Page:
Robin Williams remains one of the most prominent actors in American entertainment. Here is the star’s highest grossing movie.
Robin William’s life and career are remembered fondly. No matter the role, the late actor’s performances in Mrs. Doubtfire, Dead Poets Society, and Good Will Hunting leave viewers feeling both captivated and emotional. Although he is no longer with us, he continues to inspire the world with his films.
Fans are surprised to learn that the actor’s highest-grossing film was the 2006 blockbuster Night at the Museum. The family-friendly film features Williams in an ensemble role, playing President Theodore Roosevelt. Directed by Shawn Levy, the flick is a fantasy-comedy about an ancient curse that causes all of the inhabitants in the Museum of Natural History to come back to life. Ben Stiller leads the cast as nightshift guard Larry Daley, who finds himself interacting with a T-Rex skeleton, a monkey, and Mr. Roosevelt himself.
According to The Numbers, Night at The Museum made bank at the box office. Earning $579,446,407 before leaving theaters, it remains Robin William’s highest-grossing movie. It also went on to become a franchise, releasing Night at the Museum: Battle of the Smithsonian and Night at the Museum: Secret of the Tomb. It remains one of the most successful family-friendly trilogies to date.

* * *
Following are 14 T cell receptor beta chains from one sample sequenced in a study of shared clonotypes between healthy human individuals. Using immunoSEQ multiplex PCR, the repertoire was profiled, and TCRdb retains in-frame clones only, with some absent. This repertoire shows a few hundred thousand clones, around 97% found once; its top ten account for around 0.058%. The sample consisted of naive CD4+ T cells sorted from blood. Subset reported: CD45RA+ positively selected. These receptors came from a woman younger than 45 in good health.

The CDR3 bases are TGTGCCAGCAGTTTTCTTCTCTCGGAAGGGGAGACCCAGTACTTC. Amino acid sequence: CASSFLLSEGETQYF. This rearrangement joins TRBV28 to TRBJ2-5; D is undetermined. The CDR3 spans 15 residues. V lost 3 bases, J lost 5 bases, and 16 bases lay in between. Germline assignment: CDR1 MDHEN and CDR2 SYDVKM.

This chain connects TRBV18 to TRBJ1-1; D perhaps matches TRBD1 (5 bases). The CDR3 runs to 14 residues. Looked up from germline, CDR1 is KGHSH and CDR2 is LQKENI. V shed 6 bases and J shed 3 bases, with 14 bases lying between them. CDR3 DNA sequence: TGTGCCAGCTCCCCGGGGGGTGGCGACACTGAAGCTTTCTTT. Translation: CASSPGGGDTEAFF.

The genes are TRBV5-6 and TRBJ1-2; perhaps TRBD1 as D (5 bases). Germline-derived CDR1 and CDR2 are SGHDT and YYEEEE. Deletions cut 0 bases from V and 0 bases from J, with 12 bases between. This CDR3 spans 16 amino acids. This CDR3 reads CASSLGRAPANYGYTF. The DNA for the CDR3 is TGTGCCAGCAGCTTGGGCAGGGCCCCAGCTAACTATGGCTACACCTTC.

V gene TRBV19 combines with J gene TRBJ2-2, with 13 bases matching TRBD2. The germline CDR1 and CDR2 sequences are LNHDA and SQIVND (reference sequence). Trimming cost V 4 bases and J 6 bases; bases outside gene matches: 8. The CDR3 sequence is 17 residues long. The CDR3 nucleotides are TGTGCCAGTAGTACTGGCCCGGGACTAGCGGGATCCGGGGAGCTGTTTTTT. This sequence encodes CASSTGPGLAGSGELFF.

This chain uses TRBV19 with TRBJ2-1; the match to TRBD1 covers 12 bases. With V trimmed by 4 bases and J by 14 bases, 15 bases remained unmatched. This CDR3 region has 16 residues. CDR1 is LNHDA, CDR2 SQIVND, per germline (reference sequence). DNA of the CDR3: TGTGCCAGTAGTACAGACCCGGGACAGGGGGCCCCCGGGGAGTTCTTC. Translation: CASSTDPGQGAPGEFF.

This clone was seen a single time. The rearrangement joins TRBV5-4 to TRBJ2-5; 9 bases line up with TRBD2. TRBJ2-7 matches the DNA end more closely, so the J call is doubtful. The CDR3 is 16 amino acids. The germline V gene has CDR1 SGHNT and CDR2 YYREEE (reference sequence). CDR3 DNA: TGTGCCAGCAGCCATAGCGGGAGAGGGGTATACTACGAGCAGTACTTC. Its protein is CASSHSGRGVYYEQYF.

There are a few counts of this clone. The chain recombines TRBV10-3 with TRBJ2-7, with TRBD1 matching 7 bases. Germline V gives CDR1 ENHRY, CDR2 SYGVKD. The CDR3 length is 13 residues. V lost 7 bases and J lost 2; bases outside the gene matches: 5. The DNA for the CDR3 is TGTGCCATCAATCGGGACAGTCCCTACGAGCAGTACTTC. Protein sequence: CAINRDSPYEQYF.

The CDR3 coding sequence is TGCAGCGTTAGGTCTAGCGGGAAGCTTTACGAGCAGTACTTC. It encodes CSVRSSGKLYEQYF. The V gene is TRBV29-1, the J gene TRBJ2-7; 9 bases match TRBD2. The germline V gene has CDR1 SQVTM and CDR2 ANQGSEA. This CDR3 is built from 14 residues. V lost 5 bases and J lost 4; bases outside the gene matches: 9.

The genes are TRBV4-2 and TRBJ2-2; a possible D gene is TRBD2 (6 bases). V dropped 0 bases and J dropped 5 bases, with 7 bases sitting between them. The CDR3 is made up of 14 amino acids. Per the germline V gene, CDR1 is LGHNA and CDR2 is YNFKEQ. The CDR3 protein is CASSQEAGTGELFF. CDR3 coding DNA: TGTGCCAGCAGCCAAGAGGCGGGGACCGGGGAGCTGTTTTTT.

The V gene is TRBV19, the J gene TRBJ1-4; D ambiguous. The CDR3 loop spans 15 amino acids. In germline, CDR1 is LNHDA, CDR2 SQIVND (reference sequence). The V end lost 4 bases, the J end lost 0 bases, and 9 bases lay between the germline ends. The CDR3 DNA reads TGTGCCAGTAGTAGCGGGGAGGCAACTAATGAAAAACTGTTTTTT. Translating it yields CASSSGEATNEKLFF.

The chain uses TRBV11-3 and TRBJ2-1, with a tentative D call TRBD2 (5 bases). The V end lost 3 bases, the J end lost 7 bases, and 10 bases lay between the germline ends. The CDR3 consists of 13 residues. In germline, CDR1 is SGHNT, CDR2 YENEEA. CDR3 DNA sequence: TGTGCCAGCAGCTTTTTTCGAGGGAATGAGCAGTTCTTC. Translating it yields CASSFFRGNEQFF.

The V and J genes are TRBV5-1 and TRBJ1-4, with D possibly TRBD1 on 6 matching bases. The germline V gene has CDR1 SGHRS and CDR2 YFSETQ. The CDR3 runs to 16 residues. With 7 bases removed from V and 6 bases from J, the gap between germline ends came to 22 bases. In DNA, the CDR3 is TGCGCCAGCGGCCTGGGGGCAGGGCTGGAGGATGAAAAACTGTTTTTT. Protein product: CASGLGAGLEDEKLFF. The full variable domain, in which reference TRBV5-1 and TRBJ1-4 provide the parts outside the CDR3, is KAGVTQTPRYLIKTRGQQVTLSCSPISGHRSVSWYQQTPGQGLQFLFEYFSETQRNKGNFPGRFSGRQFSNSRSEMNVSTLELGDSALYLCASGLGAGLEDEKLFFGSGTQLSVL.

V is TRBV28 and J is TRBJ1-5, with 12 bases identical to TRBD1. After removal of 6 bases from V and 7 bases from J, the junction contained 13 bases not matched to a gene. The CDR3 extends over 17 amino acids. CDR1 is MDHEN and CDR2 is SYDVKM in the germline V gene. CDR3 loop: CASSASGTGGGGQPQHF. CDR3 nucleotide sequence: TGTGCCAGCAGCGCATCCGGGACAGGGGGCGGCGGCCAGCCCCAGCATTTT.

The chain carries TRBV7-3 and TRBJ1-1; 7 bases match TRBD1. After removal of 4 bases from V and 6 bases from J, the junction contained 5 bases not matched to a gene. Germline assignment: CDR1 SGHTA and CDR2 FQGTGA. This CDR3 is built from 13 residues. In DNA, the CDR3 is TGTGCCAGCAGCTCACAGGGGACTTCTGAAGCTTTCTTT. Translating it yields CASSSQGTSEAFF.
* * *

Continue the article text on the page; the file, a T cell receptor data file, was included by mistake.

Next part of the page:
Watch the trailer for the blockbuster film below.
Robin Williams’ Last Film
Robin Williams took his own life after wrapping up the third and final film of the Night at the Museum series. Shawn Levy, director of the film, as well as Ben Stiller, talk about saying goodbye to both the trilogy and their talented costar.
“It’s tremendously, poignantly ironic that the movie’s central theme is about letting go of something you love,” Levy says. “I never expected it would also be about letting go of this actor we all love.”
They remember Williams as a risk-taker, crediting him for the movie’s best scenes.
“I told Robin I wanted him to do some weird stuff, and he got the twinkle in his eye and said, ‘Leave it to me, boss.’ I would just roll the camera and let that guy go. He’s doing accents, voices, fast-forwarding his body. He did what no one can do like him.”
At the end of “Night at the Museum: Secret of the Tomb,” Levy decided to add a special tribute to the late actor. It was hard to find the right words, but keeping it simple was the way to go.
“I wanted to say the film was in his memory, but something more specific. Which is why I chose the words ‘Magic Never Ends,’ ” Levy says. “It’s true of these museums. But it’s more deeply true of Robin and his legacy.”